The governments of Egypt and Sudan joined the international community in extending condolences to Iraq and Iran following a devastating 7.3-magnitude earthquake that struck a border region Sunday.
Sudan’s Ministry of Foreign Affairs said the country stands in “solidarity and sympathy” with both nations, and “with the people of Iran and Iraq in their plight.” Egypt, meanwhile issued a similar statement that “addressed sincere condolences to the families of the victims, affirming that Egypt stands with the peoples of Iraq and Iran in such ordeal.”
The earthquake struck at 9:18 p.m. local time with its epicenter on the Iranian side of the border in Kermanshah province, the United States Geological Survey said. That’s about 200 kilometers northeast of Baghdad, and 400 kilometers from Tehran to the east. At least 530 people have died in the Kurdish region, with most reported fatalities on the Iranian side of the border. Eleven have died in Iraq.
More than 8,000 people were injured in the quake, which caused building collapse, landslides and power outages. The Darbandikhan Dam, just west of the quake epicenter in Iraq, was damaged but has not failed. Video from the dam’s control room CCTV cameras showed massive boulders falling as the earthquake – the worst in Iran since 2003 – struck the dam site.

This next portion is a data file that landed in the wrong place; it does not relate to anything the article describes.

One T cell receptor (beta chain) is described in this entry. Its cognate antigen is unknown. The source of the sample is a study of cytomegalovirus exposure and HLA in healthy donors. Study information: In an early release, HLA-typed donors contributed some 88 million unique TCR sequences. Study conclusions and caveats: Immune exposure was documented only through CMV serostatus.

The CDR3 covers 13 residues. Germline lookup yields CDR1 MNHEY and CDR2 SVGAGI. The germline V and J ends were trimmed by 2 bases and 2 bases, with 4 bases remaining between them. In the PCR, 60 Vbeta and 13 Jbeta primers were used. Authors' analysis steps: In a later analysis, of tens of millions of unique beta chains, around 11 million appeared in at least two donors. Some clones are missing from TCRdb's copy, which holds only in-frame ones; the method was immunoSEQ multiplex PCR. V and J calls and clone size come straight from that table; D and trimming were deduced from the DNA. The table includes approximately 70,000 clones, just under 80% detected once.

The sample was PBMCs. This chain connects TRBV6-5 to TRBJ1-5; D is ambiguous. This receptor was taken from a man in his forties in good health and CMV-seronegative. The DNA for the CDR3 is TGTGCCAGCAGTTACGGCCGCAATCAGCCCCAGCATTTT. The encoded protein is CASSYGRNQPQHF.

Iran’s PressTV said the quake tremors were felt in eight other countries, including Turkey, Kuwait, Lebanon, Saudi Arabia and Qatar. Despite the region’s fragile political situation, condolences and offers of assistance came from Armenia, Syria, Russia, Turkey and a host of other nations alongside Egypt and Sudan.
Ayatollah Seyyed Ali Khamenei has called on all Iranians to support the relief efforts, while United Nations head António Guterres promised assistance if needed and expressed his condolences as well.